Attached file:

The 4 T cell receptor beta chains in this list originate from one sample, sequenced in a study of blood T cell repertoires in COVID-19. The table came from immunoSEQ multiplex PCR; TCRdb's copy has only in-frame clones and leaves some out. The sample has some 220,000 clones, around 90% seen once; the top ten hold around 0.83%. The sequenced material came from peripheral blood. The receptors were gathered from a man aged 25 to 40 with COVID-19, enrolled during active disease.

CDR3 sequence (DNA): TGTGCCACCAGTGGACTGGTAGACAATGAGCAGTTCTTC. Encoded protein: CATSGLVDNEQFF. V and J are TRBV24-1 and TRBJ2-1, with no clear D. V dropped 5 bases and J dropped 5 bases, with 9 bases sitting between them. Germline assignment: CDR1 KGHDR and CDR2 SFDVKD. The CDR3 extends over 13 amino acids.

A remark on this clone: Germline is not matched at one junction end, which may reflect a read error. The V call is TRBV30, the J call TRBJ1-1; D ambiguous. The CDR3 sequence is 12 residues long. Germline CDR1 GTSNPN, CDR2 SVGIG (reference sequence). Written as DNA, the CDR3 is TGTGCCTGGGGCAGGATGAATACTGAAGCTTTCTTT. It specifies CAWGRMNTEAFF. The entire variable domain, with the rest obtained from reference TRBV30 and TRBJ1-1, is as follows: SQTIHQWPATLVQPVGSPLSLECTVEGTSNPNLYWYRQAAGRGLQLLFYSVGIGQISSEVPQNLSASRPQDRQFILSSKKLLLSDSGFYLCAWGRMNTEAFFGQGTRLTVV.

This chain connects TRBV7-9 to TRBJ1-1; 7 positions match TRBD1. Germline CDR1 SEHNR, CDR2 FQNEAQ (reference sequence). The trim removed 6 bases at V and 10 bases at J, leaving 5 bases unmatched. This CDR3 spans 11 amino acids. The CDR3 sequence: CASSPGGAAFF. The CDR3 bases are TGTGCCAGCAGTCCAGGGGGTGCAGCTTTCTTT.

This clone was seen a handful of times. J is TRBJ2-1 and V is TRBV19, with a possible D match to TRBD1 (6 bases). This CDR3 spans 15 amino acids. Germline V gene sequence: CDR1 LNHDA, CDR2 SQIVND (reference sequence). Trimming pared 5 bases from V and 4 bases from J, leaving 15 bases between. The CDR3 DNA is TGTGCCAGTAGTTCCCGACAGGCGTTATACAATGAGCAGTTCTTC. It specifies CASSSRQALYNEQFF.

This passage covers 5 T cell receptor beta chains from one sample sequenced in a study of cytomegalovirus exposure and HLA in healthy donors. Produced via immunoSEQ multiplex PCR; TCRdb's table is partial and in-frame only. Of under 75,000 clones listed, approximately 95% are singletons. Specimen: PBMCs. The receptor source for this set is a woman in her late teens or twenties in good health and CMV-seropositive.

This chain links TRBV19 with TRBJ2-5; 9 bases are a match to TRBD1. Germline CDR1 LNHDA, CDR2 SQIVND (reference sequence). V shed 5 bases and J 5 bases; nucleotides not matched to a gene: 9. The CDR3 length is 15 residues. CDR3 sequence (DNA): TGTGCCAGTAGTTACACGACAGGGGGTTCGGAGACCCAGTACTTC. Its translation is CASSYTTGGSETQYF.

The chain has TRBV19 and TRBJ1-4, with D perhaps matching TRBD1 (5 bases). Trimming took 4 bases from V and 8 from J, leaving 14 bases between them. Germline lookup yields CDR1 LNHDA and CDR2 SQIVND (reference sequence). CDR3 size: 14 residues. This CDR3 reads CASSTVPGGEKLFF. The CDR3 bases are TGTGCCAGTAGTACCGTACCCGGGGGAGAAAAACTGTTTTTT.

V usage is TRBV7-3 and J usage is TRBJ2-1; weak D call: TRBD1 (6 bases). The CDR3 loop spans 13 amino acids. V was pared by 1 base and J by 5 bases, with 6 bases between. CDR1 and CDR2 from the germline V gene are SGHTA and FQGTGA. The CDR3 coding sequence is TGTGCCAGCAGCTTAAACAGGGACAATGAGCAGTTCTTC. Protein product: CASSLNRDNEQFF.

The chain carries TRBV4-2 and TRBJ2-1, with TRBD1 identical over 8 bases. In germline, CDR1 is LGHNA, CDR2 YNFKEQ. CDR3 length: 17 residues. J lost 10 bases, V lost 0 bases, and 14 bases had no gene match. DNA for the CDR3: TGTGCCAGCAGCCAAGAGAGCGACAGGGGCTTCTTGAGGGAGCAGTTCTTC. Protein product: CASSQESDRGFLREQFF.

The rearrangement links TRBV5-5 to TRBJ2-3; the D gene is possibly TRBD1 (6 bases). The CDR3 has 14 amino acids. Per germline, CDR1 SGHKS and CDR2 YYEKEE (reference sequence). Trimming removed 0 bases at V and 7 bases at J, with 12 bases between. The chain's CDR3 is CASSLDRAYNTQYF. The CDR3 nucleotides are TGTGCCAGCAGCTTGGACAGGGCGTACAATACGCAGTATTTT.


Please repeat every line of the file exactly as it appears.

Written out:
The 4 T cell receptor beta chains in this list originate from one sample, sequenced in a study of blood T cell repertoires in COVID-19. The table came from immunoSEQ multiplex PCR; TCRdb's copy has only in-frame clones and leaves some out. The sample has some 220,000 clones, around 90% seen once; the top ten hold around 0.83%. The sequenced material came from peripheral blood. The receptors were gathered from a man aged 25 to 40 with COVID-19, enrolled during active disease.

CDR3 sequence (DNA): TGTGCCACCAGTGGACTGGTAGACAATGAGCAGTTCTTC. Encoded protein: CATSGLVDNEQFF. V and J are TRBV24-1 and TRBJ2-1, with no clear D. V dropped 5 bases and J dropped 5 bases, with 9 bases sitting between them. Germline assignment: CDR1 KGHDR and CDR2 SFDVKD. The CDR3 extends over 13 amino acids.

A remark on this clone: Germline is not matched at one junction end, which may reflect a read error. The V call is TRBV30, the J call TRBJ1-1; D ambiguous. The CDR3 sequence is 12 residues long. Germline CDR1 GTSNPN, CDR2 SVGIG (reference sequence). Written as DNA, the CDR3 is TGTGCCTGGGGCAGGATGAATACTGAAGCTTTCTTT. It specifies CAWGRMNTEAFF. The entire variable domain, with the rest obtained from reference TRBV30 and TRBJ1-1, is as follows: SQTIHQWPATLVQPVGSPLSLECTVEGTSNPNLYWYRQAAGRGLQLLFYSVGIGQISSEVPQNLSASRPQDRQFILSSKKLLLSDSGFYLCAWGRMNTEAFFGQGTRLTVV.

This chain connects TRBV7-9 to TRBJ1-1; 7 positions match TRBD1. Germline CDR1 SEHNR, CDR2 FQNEAQ (reference sequence). The trim removed 6 bases at V and 10 bases at J, leaving 5 bases unmatched. This CDR3 spans 11 amino acids. The CDR3 sequence: CASSPGGAAFF. The CDR3 bases are TGTGCCAGCAGTCCAGGGGGTGCAGCTTTCTTT.

This clone was seen a handful of times. J is TRBJ2-1 and V is TRBV19, with a possible D match to TRBD1 (6 bases). This CDR3 spans 15 amino acids. Germline V gene sequence: CDR1 LNHDA, CDR2 SQIVND (reference sequence). Trimming pared 5 bases from V and 4 bases from J, leaving 15 bases between. The CDR3 DNA is TGTGCCAGTAGTTCCCGACAGGCGTTATACAATGAGCAGTTCTTC. It specifies CASSSRQALYNEQFF.

This passage covers 5 T cell receptor beta chains from one sample sequenced in a study of cytomegalovirus exposure and HLA in healthy donors. Produced via immunoSEQ multiplex PCR; TCRdb's table is partial and in-frame only. Of under 75,000 clones listed, approximately 95% are singletons. Specimen: PBMCs. The receptor source for this set is a woman in her late teens or twenties in good health and CMV-seropositive.

This chain links TRBV19 with TRBJ2-5; 9 bases are a match to TRBD1. Germline CDR1 LNHDA, CDR2 SQIVND (reference sequence). V shed 5 bases and J 5 bases; nucleotides not matched to a gene: 9. The CDR3 length is 15 residues. CDR3 sequence (DNA): TGTGCCAGTAGTTACACGACAGGGGGTTCGGAGACCCAGTACTTC. Its translation is CASSYTTGGSETQYF.

The chain has TRBV19 and TRBJ1-4, with D perhaps matching TRBD1 (5 bases). Trimming took 4 bases from V and 8 from J, leaving 14 bases between them. Germline lookup yields CDR1 LNHDA and CDR2 SQIVND (reference sequence). CDR3 size: 14 residues. This CDR3 reads CASSTVPGGEKLFF. The CDR3 bases are TGTGCCAGTAGTACCGTACCCGGGGGAGAAAAACTGTTTTTT.

V usage is TRBV7-3 and J usage is TRBJ2-1; weak D call: TRBD1 (6 bases). The CDR3 loop spans 13 amino acids. V was pared by 1 base and J by 5 bases, with 6 bases between. CDR1 and CDR2 from the germline V gene are SGHTA and FQGTGA. The CDR3 coding sequence is TGTGCCAGCAGCTTAAACAGGGACAATGAGCAGTTCTTC. Protein product: CASSLNRDNEQFF.

The chain carries TRBV4-2 and TRBJ2-1, with TRBD1 identical over 8 bases. In germline, CDR1 is LGHNA, CDR2 YNFKEQ. CDR3 length: 17 residues. J lost 10 bases, V lost 0 bases, and 14 bases had no gene match. DNA for the CDR3: TGTGCCAGCAGCCAAGAGAGCGACAGGGGCTTCTTGAGGGAGCAGTTCTTC. Protein product: CASSQESDRGFLREQFF.

The rearrangement links TRBV5-5 to TRBJ2-3; the D gene is possibly TRBD1 (6 bases). The CDR3 has 14 amino acids. Per germline, CDR1 SGHKS and CDR2 YYEKEE (reference sequence). Trimming removed 0 bases at V and 7 bases at J, with 12 bases between. The chain's CDR3 is CASSLDRAYNTQYF. The CDR3 nucleotides are TGTGCCAGCAGCTTGGACAGGGCGTACAATACGCAGTATTTT.